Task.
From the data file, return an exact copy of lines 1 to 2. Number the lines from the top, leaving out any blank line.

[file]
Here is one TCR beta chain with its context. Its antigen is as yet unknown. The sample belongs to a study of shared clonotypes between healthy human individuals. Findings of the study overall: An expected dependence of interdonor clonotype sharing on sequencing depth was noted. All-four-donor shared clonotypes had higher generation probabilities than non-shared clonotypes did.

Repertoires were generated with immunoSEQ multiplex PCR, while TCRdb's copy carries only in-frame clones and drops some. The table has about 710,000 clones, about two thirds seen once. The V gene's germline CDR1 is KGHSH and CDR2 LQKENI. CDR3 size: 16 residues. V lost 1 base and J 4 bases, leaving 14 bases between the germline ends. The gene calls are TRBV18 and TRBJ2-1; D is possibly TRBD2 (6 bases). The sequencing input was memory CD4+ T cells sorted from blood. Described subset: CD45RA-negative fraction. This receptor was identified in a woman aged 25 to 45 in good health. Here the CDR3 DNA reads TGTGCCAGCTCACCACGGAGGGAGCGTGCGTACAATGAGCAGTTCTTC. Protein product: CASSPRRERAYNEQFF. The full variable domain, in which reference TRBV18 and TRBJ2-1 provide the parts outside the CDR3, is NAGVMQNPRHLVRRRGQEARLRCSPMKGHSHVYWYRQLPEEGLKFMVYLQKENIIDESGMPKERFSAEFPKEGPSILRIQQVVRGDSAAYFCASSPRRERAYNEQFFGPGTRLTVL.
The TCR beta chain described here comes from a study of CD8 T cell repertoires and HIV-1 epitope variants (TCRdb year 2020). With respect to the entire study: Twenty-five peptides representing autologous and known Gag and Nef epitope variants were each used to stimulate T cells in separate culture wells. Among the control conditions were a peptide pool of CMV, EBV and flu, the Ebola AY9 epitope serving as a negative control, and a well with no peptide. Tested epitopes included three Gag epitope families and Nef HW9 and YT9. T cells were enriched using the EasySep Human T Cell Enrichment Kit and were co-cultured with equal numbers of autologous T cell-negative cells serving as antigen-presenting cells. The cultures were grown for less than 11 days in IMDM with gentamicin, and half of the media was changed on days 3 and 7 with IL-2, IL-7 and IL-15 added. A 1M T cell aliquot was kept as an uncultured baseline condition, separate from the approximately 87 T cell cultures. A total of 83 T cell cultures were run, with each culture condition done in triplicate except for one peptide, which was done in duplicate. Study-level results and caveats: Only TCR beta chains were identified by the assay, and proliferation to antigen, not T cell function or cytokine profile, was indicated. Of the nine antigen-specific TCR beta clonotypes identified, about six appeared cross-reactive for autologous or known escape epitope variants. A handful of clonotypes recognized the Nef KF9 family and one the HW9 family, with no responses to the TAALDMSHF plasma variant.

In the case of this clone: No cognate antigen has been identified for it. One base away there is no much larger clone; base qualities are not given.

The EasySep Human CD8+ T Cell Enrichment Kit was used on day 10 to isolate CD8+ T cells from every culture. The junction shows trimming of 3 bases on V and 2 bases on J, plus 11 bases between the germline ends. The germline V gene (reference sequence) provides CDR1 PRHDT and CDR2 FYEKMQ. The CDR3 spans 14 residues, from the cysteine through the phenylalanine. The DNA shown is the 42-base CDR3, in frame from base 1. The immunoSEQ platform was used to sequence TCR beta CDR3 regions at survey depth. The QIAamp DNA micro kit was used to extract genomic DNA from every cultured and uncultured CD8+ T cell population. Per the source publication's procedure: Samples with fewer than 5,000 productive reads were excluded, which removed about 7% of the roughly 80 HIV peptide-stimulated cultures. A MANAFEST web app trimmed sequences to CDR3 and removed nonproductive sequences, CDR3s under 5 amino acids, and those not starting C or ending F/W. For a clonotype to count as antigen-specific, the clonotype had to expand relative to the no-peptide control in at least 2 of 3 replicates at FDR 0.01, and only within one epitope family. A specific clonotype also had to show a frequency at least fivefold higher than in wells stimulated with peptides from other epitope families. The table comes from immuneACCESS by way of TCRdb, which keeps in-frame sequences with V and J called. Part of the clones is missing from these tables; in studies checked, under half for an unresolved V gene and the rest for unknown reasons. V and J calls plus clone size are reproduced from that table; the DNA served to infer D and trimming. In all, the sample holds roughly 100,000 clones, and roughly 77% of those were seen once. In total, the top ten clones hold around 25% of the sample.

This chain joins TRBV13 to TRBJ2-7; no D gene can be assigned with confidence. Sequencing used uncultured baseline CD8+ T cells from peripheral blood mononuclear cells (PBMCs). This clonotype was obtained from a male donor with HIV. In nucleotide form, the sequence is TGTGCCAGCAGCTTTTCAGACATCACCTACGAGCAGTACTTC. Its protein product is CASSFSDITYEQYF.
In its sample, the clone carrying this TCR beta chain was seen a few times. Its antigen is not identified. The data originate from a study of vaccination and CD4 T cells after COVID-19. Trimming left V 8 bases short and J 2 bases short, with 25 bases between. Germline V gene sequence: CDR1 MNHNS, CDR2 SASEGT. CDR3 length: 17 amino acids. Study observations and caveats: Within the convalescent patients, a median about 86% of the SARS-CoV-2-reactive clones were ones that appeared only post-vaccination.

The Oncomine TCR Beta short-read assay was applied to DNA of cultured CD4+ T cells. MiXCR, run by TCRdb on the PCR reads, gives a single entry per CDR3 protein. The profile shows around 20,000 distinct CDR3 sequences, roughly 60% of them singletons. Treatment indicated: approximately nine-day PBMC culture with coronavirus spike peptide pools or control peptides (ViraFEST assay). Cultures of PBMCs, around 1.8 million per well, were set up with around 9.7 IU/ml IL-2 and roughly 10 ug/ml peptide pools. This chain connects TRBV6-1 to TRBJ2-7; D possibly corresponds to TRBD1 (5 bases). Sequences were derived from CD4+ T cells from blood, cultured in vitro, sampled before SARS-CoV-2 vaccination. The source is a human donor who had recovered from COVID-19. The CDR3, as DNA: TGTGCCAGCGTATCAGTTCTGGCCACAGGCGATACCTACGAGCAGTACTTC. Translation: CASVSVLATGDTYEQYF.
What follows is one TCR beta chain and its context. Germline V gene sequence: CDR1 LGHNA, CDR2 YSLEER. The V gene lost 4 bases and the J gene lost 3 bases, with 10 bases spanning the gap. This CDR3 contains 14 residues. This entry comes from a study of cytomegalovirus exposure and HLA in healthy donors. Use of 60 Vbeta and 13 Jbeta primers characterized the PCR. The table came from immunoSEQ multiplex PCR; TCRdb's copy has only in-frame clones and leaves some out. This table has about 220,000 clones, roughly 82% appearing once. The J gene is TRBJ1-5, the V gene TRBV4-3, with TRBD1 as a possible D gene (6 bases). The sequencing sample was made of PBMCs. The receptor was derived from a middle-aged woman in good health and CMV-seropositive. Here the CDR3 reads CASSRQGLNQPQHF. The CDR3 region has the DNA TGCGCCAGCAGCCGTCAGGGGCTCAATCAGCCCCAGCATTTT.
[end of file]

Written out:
Here is one TCR beta chain with its context. Its antigen is as yet unknown. The sample belongs to a study of shared clonotypes between healthy human individuals. Findings of the study overall: An expected dependence of interdonor clonotype sharing on sequencing depth was noted. All-four-donor shared clonotypes had higher generation probabilities than non-shared clonotypes did.

Repertoires were generated with immunoSEQ multiplex PCR, while TCRdb's copy carries only in-frame clones and drops some. The table has about 710,000 clones, about two thirds seen once. The V gene's germline CDR1 is KGHSH and CDR2 LQKENI. CDR3 size: 16 residues. V lost 1 base and J 4 bases, leaving 14 bases between the germline ends. The gene calls are TRBV18 and TRBJ2-1; D is possibly TRBD2 (6 bases). The sequencing input was memory CD4+ T cells sorted from blood. Described subset: CD45RA-negative fraction. This receptor was identified in a woman aged 25 to 45 in good health. Here the CDR3 DNA reads TGTGCCAGCTCACCACGGAGGGAGCGTGCGTACAATGAGCAGTTCTTC. Protein product: CASSPRRERAYNEQFF. The full variable domain, in which reference TRBV18 and TRBJ2-1 provide the parts outside the CDR3, is NAGVMQNPRHLVRRRGQEARLRCSPMKGHSHVYWYRQLPEEGLKFMVYLQKENIIDESGMPKERFSAEFPKEGPSILRIQQVVRGDSAAYFCASSPRRERAYNEQFFGPGTRLTVL.